able it would not becriminal, licgurd
ought to bo bud hi the teacher's judg
ment niado with a full vtow of nil the
circumstances, the past conduct and
tho mnnilestctt disposition ol his scholar.
Tho Court and Jury can never or but
rarely havo so complete a view of nil
the facts as tbo teacher.
Kvery Intendment therefore onght to
be made in his favor, and he ought only
to be held culpable when it iippears
beyond a reasonable doubt that the
punishment was immodcrato nnd dis
proportionate. Tbo instrument Used by tho teacher
here Was of proper and allowable kind,
a broad and not a hoavy ruler. It was
applied to a part of the person where
. I.. L.flw.ln.l ill,,,,,. I,,in-
Not one stroke of tho ruler seems to
have hoen unusually severe. A few
strokes niado as these were would not
be claimed to be excessive punishment
Hut the Commonwealth claims mat
there were 20 strokes on the person of
lad 11 years old, wbicli produced
largo and conspicuous bruises, tbo
marks ol wbicn remained some in or
it days, and the counsel lor tho Com-
monwealth contends that the number
of strokes, takon with the ago of the
bov and the results, the nature of his
offence considered, makes the chastise-
ment excessive and illegal.
The evidence of tho Commonwealth
shows ot tends lo show, that the Isry
Harvey, 11 years old, was on Wednes
day making- soma pictures on lift slate
or exhibiting some Inado by others,
which caused laughter among the boys
around bim. Tbut for this he was
ordered to take a scat, a vacant seat.on
tho other sido of tlio room, occupied
by tha girls, which he did. That next
day having of bis own accord gone to
his old seat, ho was again ordered to
the new sent assigned liini.lo wbicli ho
demurred and the master gnve him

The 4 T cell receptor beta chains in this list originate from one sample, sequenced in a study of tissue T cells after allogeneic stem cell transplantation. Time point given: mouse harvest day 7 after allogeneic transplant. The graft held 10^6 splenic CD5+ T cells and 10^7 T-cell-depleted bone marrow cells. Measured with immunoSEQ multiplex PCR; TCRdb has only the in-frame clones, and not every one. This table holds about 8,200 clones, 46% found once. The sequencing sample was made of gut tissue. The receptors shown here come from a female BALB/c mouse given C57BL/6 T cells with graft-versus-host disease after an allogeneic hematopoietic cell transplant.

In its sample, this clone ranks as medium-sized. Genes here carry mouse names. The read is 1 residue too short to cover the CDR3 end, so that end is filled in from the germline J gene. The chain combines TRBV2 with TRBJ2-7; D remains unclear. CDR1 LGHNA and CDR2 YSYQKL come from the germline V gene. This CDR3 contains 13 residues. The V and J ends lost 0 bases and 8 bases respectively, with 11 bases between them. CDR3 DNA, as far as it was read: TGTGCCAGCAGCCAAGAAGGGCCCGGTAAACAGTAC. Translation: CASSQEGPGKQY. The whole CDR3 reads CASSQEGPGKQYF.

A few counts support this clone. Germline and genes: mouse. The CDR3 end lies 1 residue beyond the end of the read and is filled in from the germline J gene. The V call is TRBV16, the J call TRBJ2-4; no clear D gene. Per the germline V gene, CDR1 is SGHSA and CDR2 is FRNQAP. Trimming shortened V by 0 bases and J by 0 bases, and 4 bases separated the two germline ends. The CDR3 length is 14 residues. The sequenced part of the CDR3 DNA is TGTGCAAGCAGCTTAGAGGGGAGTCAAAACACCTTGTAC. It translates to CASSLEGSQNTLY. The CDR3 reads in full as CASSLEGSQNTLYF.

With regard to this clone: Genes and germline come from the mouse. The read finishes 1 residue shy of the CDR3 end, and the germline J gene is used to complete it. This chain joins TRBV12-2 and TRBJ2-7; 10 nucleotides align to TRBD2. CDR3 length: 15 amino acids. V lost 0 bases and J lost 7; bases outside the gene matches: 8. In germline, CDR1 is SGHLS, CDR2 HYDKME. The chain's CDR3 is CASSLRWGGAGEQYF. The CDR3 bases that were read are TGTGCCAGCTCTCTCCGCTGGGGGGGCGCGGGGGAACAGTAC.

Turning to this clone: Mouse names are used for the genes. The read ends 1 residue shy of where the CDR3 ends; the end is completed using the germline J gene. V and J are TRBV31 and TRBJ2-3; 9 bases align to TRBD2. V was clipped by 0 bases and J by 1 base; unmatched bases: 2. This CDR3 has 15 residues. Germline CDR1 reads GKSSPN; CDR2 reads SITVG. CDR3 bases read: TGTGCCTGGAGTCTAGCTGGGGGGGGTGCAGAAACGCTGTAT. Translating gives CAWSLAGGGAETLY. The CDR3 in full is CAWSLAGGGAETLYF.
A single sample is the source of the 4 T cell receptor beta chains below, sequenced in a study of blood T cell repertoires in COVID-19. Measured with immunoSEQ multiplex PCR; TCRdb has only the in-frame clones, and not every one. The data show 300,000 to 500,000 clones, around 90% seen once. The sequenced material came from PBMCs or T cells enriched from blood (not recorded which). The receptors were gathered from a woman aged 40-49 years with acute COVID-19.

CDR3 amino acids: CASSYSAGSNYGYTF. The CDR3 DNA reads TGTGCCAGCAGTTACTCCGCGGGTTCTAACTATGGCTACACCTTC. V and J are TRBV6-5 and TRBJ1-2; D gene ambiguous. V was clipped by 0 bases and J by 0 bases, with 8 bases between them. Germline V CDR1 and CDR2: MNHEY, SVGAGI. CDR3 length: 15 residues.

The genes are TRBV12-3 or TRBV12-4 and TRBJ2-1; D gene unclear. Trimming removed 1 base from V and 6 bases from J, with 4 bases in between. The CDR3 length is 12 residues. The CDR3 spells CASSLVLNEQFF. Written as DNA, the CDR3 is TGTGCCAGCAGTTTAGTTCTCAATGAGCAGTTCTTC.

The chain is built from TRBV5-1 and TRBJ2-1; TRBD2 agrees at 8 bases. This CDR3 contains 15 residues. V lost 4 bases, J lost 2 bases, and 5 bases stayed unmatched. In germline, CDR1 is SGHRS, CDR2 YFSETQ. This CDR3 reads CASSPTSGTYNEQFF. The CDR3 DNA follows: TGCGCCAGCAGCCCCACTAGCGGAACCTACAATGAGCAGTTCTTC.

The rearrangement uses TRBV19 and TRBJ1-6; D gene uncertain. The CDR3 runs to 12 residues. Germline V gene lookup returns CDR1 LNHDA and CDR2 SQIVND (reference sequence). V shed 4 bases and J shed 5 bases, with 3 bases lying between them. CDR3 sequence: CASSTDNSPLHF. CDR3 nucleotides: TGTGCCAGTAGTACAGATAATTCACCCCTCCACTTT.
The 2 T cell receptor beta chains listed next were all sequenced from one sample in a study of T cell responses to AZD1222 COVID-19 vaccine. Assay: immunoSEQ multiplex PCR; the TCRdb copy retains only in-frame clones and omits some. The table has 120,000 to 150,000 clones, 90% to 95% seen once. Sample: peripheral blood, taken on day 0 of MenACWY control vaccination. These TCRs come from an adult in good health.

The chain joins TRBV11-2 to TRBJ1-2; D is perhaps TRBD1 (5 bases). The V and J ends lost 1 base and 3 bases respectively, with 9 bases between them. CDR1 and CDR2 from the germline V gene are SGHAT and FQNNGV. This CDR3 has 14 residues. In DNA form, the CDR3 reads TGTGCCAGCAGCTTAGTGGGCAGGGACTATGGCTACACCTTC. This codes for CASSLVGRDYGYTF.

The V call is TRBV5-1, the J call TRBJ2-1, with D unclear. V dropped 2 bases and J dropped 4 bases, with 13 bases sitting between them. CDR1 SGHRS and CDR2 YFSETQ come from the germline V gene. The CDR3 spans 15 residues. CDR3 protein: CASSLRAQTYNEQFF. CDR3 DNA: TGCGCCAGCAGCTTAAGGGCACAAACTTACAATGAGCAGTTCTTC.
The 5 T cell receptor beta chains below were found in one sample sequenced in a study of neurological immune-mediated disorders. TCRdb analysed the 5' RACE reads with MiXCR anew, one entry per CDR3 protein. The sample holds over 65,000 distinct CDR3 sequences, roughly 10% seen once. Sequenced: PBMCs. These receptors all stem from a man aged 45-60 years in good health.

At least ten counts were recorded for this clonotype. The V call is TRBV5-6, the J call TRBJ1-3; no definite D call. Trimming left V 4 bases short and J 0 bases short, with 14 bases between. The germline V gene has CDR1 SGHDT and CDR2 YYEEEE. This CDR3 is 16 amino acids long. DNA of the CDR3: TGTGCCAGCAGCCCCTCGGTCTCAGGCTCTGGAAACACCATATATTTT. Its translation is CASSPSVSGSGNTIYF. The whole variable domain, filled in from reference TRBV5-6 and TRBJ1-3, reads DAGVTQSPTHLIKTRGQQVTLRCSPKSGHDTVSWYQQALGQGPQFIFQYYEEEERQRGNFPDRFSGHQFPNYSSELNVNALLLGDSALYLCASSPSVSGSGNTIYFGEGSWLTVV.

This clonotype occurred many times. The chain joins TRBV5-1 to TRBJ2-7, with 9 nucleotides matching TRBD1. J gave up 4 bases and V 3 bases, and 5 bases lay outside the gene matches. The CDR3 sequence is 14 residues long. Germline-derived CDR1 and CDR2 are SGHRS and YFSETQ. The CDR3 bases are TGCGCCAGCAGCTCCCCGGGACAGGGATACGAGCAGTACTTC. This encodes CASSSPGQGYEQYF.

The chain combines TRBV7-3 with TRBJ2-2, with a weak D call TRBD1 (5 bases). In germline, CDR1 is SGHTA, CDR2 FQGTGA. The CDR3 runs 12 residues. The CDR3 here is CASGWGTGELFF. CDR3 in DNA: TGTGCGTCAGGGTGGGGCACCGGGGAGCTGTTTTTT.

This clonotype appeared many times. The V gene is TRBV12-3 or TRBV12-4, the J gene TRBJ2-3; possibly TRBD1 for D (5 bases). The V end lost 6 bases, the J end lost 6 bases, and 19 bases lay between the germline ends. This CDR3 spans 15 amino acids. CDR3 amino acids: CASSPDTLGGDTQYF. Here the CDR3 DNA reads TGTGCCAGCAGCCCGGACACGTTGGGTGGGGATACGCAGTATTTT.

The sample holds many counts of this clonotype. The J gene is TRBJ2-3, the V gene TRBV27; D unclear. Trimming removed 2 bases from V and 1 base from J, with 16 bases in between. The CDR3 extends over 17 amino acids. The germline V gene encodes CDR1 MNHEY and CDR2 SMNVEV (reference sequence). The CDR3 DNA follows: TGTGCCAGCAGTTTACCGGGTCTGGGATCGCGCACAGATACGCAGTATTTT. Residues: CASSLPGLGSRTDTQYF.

three tans with ' the ruler, which in
ilniwl Liin in im" That nti Friday his
father, having learned ol these tbings
in tho morning, lold liarvcy to convey
this message lo his teacher, viz :
That bia father had told bim to go In
school and be a good boy, and say that
ha waa not to iro nn tho cirls' side an-
loss othor boys did and if ths teacher
required him to do so, ho was to take
his books and como homo. That the
bov went to school that morning and
took bis old seat, and when tho master
ordered bim to tho other, gava the
message from. Ins lather. That the
master saying ha would aoo wbothcr
ho (tho boy) or tho ralcr was the
toughest took bim by the coat at tho
neck, leaned him ovor the desk and
whipped him, inflicting as ono witness
says 19 blow as counted by bim, and
then atoiioed and asked tho boy
wbethor bo would now go ovor, to
which be replied "I don't know," when
one stroke more was ifivon, whon the
one -roka more was (rivon, whon th
boy said gweas I will," and thenth
1 ' "
. TTTHT T"rr"
TEBMS-52 per annum in Advance.
NEW SERIES-VOL. 1C, NO. 15.
wliippiiig waa over. Thut this whip
ping left distinct, discolored murks on
tho lioy's person which remained soino
10 or 12 days.
Tho Defendant's witnesses show tho
same stato of facts in tho main, but
touches are ndded which give a diln-r-out
color to Harvey's actions.
.The testimony on this side shows, if
believed, that Harvey wns misbehaving
on Wednesday wben ho was taken
away from his former scut, and assign
ed ouo on tho other side, a vacant seat,
with tbo injunction that bo should re
tain it until bo bad received permission